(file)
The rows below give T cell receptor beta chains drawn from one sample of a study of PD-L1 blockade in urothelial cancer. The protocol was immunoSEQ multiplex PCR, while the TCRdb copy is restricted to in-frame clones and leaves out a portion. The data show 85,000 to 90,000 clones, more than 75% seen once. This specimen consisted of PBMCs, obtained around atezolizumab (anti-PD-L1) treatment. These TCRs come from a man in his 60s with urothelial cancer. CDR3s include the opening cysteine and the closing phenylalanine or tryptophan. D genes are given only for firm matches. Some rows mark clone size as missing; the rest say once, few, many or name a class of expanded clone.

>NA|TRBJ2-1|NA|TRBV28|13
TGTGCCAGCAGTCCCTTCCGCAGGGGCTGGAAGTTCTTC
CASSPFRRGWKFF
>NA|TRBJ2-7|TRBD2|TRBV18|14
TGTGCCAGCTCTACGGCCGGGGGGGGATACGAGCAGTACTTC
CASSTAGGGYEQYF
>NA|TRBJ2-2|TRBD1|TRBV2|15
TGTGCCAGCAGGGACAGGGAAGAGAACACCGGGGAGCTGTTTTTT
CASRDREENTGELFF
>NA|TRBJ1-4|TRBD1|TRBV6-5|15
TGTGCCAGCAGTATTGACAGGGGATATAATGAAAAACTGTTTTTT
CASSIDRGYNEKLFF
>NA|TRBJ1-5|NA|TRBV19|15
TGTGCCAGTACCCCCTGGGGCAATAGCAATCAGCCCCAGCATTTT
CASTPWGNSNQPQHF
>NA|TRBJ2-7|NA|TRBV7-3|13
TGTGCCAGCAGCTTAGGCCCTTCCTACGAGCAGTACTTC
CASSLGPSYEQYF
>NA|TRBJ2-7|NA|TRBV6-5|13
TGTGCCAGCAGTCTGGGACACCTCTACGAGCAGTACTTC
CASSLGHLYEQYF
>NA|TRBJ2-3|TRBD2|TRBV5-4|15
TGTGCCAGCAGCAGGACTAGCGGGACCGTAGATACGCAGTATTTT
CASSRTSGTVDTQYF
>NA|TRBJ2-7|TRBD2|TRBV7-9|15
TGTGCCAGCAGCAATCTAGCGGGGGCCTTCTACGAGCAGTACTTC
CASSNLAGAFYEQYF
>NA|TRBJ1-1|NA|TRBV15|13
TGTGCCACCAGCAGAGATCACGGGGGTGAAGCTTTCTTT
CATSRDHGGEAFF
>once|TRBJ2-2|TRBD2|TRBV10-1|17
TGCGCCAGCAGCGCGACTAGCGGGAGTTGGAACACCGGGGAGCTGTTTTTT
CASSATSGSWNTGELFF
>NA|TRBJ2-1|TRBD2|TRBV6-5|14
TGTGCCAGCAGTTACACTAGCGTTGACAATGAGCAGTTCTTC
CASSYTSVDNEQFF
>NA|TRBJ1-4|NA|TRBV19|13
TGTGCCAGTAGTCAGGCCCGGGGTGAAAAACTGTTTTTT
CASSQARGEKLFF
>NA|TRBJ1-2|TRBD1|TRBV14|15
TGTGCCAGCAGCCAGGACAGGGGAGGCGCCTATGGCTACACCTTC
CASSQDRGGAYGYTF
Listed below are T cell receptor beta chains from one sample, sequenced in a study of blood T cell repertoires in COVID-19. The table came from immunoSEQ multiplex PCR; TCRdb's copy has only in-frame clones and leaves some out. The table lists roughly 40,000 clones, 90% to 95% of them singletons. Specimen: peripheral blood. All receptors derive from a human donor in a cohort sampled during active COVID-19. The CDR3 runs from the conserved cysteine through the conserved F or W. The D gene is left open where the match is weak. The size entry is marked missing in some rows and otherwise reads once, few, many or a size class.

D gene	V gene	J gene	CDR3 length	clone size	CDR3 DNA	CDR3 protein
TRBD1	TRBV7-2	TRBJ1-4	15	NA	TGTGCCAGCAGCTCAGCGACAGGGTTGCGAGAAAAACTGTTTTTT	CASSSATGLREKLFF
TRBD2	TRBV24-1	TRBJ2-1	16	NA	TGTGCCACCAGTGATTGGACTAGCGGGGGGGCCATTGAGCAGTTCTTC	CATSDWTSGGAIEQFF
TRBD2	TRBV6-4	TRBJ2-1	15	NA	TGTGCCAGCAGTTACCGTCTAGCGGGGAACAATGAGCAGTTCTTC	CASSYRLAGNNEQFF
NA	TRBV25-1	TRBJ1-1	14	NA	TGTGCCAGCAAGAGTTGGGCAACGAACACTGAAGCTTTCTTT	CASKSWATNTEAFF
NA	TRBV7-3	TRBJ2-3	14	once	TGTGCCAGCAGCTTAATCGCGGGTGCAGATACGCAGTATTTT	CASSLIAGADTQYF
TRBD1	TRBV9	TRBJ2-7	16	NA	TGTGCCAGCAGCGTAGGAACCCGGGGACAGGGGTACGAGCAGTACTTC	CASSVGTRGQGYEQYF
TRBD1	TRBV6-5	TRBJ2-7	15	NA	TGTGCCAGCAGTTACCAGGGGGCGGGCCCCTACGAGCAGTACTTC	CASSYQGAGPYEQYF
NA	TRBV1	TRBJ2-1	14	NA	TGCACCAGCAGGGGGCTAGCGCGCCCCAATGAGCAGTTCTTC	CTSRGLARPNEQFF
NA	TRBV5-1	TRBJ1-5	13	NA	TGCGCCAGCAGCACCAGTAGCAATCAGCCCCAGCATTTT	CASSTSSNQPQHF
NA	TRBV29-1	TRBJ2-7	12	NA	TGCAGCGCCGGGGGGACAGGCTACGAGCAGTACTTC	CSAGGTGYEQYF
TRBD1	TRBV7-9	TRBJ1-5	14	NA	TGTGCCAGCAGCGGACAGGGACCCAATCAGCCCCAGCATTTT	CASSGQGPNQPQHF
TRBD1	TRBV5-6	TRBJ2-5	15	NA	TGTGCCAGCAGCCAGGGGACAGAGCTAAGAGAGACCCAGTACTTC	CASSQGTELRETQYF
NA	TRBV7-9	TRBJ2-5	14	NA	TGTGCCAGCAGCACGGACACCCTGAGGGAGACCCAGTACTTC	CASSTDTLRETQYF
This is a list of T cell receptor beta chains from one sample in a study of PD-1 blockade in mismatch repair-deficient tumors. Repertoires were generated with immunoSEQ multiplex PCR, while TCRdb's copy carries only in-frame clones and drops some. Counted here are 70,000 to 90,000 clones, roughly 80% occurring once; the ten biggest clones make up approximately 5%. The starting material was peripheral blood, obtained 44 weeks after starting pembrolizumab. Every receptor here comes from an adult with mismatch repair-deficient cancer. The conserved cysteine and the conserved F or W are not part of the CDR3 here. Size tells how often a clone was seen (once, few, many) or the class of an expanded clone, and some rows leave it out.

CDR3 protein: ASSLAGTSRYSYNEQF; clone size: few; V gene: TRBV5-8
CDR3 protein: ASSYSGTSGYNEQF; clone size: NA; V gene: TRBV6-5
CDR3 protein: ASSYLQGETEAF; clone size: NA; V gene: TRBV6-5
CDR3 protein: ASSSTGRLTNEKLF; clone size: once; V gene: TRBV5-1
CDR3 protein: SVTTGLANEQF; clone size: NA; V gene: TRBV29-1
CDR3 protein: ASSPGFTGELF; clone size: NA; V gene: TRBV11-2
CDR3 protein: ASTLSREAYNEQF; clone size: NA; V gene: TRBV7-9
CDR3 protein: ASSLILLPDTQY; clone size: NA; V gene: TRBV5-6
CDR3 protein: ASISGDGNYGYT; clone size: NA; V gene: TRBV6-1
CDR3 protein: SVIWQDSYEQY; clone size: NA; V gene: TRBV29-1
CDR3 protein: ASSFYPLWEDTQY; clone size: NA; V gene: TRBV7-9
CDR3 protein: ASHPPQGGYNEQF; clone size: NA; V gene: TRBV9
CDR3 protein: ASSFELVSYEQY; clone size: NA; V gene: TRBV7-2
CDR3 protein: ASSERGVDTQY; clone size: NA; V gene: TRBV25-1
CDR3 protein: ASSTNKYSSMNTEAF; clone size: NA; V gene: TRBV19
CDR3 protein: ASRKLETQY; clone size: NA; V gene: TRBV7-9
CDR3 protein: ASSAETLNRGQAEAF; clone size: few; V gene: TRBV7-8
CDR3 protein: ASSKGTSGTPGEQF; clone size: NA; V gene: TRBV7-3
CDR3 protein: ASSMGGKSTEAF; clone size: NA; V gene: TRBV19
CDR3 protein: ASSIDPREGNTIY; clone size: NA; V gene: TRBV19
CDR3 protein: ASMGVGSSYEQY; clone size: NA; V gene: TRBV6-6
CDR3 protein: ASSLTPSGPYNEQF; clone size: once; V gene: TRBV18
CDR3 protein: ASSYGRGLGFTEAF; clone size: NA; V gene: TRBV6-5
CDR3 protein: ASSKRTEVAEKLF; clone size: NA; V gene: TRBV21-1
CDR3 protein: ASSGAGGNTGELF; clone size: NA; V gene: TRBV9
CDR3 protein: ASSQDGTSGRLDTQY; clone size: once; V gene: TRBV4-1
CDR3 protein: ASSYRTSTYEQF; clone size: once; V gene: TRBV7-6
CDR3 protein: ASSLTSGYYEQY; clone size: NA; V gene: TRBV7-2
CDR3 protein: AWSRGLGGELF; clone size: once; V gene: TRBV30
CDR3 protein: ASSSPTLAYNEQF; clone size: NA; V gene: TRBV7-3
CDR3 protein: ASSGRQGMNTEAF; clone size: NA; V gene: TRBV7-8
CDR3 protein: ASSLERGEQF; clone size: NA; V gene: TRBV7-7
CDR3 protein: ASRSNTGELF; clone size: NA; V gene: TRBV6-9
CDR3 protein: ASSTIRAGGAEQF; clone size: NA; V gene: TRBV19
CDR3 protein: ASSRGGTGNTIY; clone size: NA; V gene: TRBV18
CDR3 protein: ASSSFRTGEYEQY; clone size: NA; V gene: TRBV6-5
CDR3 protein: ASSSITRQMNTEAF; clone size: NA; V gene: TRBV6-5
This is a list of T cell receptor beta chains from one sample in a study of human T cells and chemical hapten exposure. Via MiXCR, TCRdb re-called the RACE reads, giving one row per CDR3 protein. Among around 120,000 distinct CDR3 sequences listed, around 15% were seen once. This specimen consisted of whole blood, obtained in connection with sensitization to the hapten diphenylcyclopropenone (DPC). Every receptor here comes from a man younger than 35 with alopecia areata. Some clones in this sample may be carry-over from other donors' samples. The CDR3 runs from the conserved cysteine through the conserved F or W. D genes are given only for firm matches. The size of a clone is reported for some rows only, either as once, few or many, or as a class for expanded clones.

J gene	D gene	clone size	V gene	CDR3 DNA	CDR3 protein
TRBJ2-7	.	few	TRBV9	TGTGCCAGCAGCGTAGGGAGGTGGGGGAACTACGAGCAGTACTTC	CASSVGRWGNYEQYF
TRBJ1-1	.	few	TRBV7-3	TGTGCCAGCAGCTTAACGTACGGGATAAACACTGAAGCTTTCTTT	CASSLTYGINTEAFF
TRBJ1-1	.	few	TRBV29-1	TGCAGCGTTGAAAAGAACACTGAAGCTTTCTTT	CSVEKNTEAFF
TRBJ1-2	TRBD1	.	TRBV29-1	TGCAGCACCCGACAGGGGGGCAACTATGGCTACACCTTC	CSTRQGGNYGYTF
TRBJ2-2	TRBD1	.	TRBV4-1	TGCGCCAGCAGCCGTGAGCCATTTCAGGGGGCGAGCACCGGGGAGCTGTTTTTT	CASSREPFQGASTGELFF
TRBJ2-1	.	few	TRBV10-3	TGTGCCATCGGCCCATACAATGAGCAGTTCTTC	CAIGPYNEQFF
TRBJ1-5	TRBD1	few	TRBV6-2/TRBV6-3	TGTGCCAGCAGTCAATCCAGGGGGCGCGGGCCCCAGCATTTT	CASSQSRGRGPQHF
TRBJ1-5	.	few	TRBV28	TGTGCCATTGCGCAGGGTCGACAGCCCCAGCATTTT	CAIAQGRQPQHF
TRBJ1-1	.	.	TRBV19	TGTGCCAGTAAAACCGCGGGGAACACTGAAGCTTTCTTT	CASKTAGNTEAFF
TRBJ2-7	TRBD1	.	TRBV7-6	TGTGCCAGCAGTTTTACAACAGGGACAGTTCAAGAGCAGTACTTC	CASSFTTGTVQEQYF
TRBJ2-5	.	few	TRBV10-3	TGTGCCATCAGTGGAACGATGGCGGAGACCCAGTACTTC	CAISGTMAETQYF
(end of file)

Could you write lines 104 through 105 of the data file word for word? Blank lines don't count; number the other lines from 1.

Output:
TRBJ2-1	.	few	TRBV10-3	TGTGCCATCGGCCCATACAATGAGCAGTTCTTC	CAIGPYNEQFF
TRBJ1-5	TRBD1	few	TRBV6-2/TRBV6-3	TGTGCCAGCAGTCAATCCAGGGGGCGCGGGCCCCAGCATTTT	CASSQSRGRGPQHF